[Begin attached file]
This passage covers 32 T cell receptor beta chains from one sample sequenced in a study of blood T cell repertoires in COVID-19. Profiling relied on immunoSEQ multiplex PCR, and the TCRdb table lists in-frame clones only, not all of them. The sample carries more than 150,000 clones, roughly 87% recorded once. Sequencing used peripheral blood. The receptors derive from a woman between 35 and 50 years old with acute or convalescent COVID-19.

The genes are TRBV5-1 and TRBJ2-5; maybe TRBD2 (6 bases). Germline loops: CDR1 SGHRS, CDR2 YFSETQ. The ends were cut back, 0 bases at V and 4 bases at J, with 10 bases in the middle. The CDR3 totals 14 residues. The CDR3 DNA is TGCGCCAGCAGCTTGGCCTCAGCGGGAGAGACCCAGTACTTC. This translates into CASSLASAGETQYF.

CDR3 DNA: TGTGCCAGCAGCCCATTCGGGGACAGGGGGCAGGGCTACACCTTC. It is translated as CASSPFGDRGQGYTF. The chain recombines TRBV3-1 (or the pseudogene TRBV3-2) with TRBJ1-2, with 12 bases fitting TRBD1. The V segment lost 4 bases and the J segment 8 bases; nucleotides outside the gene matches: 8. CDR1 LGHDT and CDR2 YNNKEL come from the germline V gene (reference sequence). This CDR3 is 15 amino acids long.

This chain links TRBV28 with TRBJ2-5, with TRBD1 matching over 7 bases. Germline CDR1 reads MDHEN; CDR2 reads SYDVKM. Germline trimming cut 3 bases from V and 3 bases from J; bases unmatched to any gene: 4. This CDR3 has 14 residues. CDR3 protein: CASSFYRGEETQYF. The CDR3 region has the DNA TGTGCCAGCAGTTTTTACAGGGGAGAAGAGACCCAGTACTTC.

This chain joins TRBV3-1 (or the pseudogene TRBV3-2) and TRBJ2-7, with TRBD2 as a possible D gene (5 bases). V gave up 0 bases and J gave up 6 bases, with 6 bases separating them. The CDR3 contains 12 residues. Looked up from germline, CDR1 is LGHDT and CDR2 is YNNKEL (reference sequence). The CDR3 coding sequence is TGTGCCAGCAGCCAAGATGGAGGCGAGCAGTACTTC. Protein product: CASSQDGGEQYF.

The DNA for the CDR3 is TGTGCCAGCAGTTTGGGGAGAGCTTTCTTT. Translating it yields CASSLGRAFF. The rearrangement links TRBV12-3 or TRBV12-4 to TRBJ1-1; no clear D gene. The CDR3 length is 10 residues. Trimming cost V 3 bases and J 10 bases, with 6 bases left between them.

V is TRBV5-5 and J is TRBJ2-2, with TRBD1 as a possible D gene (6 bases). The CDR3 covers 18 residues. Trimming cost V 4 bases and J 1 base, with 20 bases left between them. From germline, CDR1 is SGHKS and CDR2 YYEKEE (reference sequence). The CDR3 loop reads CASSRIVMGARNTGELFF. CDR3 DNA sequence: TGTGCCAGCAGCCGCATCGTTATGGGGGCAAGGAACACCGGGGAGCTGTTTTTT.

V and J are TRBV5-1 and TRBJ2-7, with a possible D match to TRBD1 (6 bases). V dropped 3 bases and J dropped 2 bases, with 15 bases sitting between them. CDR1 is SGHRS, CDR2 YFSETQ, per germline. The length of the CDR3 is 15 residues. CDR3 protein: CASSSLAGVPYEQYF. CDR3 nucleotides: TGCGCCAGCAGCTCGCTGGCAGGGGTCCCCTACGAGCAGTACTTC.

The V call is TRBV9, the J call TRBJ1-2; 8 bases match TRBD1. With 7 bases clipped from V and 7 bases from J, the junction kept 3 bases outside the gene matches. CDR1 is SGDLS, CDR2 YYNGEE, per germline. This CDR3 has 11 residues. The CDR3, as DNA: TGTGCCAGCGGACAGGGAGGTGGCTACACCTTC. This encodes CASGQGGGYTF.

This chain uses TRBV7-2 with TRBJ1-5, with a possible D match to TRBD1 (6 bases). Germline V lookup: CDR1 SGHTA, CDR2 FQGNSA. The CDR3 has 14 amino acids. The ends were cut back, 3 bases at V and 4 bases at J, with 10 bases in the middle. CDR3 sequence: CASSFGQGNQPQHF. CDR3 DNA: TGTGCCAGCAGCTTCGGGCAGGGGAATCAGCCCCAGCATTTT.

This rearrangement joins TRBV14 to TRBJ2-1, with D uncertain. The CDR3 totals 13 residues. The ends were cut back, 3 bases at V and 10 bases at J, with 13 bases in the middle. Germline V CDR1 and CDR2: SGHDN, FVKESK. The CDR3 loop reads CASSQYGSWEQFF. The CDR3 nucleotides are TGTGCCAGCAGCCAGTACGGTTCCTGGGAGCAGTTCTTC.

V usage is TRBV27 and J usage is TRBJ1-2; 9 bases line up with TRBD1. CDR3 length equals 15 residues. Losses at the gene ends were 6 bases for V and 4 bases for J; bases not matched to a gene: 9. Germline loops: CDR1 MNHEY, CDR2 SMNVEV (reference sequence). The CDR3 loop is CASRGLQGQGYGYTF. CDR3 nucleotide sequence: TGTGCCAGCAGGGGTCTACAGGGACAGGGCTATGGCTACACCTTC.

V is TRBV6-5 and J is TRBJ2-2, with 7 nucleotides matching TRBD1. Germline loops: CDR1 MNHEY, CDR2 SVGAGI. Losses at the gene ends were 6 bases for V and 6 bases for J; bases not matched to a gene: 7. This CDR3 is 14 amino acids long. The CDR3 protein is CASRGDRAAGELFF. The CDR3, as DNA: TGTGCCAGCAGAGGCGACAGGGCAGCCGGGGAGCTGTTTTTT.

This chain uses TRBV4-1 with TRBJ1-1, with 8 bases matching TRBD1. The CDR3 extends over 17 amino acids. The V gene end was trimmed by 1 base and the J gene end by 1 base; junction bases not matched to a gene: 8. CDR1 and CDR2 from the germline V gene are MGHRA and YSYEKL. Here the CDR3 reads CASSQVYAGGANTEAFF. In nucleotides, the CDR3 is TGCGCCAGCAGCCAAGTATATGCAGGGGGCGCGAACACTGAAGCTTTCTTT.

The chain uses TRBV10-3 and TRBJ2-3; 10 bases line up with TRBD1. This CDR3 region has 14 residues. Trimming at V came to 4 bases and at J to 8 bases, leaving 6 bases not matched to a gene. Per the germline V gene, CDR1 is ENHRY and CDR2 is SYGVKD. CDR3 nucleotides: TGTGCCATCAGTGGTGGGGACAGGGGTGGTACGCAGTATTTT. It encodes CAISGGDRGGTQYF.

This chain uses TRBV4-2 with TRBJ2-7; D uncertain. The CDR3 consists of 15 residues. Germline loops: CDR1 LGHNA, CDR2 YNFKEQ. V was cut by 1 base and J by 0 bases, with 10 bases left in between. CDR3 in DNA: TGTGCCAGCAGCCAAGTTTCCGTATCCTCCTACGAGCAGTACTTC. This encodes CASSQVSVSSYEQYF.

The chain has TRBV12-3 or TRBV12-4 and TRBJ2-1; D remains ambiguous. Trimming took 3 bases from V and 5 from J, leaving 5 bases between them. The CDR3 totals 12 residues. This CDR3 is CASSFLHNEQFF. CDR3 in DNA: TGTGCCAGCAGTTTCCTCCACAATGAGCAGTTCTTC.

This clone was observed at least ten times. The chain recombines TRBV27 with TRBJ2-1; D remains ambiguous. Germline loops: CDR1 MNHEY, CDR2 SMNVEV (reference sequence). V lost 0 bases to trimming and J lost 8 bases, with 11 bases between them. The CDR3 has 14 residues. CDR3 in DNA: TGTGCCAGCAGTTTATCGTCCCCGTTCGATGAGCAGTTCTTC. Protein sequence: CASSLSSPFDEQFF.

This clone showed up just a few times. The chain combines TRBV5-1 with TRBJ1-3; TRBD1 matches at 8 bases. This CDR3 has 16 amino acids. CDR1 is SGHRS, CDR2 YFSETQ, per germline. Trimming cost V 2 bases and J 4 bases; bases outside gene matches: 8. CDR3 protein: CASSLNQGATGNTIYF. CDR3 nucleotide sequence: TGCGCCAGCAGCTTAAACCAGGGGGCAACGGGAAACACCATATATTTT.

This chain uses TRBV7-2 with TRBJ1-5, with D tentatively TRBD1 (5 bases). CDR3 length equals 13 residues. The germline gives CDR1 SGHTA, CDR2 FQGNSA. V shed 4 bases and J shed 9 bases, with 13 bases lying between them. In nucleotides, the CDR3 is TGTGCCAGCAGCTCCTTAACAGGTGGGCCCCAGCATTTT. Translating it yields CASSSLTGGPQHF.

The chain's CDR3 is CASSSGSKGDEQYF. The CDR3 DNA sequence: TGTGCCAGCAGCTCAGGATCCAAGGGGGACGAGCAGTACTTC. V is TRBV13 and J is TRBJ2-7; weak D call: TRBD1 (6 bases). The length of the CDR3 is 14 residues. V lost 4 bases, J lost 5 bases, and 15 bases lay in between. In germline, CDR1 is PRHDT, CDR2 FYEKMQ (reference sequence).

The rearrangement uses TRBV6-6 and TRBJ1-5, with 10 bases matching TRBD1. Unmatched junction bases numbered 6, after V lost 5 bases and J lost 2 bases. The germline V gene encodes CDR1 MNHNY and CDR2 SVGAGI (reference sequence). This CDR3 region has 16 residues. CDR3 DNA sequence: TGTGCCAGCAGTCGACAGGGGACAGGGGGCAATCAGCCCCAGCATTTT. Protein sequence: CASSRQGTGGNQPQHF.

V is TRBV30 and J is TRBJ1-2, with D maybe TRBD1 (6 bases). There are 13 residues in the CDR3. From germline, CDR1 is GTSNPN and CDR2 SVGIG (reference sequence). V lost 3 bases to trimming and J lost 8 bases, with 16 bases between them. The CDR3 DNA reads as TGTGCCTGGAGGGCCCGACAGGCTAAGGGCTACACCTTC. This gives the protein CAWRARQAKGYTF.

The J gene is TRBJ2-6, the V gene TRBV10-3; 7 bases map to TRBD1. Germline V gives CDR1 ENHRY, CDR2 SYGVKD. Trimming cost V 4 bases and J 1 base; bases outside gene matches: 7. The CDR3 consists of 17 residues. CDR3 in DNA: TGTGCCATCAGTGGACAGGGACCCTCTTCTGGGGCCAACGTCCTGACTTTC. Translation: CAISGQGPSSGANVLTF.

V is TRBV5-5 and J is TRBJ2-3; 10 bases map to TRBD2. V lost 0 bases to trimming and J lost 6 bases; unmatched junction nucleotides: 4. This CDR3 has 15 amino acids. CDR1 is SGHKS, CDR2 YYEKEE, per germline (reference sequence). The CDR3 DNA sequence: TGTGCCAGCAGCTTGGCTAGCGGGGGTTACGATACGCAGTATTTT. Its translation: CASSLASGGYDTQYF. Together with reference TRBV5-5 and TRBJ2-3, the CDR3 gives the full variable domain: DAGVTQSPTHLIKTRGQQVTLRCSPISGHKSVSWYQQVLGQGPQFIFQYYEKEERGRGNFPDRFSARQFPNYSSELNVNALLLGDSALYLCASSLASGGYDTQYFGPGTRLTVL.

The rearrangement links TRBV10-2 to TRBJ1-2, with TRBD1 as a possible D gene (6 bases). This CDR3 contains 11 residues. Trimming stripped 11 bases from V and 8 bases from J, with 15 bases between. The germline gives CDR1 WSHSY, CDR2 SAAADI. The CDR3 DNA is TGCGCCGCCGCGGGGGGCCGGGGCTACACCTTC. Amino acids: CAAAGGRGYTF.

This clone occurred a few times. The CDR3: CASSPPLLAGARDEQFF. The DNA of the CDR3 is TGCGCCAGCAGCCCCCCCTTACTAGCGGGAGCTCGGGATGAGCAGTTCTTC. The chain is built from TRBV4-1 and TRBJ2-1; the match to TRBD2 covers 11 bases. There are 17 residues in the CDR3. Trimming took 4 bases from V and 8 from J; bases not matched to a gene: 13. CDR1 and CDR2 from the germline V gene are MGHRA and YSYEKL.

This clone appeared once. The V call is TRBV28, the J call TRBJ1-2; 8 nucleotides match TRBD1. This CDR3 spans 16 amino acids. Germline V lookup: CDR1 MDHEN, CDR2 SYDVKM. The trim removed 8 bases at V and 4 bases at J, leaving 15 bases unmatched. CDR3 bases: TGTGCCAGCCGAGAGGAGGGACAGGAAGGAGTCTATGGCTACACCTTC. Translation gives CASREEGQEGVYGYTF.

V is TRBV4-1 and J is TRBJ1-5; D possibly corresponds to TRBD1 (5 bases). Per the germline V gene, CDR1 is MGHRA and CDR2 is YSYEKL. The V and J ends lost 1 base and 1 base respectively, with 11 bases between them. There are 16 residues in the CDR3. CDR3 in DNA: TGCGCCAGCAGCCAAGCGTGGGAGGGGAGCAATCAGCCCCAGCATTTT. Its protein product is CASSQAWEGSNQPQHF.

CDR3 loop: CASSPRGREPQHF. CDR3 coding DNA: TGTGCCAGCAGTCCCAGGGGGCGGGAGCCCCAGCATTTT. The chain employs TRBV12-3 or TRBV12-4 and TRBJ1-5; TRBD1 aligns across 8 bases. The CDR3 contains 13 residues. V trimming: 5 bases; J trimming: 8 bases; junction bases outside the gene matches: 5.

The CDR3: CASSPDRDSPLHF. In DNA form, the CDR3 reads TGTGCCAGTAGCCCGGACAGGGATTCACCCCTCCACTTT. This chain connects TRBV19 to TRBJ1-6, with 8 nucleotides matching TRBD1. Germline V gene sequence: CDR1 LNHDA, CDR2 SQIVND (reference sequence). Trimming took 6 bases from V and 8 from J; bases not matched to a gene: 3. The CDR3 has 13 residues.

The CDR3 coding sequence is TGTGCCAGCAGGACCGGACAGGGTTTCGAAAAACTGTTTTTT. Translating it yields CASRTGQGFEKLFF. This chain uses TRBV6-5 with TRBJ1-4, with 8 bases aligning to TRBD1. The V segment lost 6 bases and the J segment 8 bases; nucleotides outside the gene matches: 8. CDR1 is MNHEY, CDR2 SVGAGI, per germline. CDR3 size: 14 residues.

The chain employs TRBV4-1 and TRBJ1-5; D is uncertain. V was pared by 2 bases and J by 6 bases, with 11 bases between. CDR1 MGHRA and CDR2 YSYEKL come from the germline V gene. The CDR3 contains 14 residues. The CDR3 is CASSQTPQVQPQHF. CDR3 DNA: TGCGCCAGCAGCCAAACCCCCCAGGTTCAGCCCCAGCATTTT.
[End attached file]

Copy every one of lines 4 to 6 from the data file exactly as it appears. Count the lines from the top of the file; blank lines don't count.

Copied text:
This chain links TRBV28 with TRBJ2-5, with TRBD1 matching over 7 bases. Germline CDR1 reads MDHEN; CDR2 reads SYDVKM. Germline trimming cut 3 bases from V and 3 bases from J; bases unmatched to any gene: 4. This CDR3 has 14 residues. CDR3 protein: CASSFYRGEETQYF. The CDR3 region has the DNA TGTGCCAGCAGTTTTTACAGGGGAGAAGAGACCCAGTACTTC.

This chain joins TRBV3-1 (or the pseudogene TRBV3-2) and TRBJ2-7, with TRBD2 as a possible D gene (5 bases). V gave up 0 bases and J gave up 6 bases, with 6 bases separating them. The CDR3 contains 12 residues. Looked up from germline, CDR1 is LGHDT and CDR2 is YNNKEL (reference sequence). The CDR3 coding sequence is TGTGCCAGCAGCCAAGATGGAGGCGAGCAGTACTTC. Protein product: CASSQDGGEQYF.

The DNA for the CDR3 is TGTGCCAGCAGTTTGGGGAGAGCTTTCTTT. Translating it yields CASSLGRAFF. The rearrangement links TRBV12-3 or TRBV12-4 to TRBJ1-1; no clear D gene. The CDR3 length is 10 residues. Trimming cost V 3 bases and J 10 bases, with 6 bases left between them.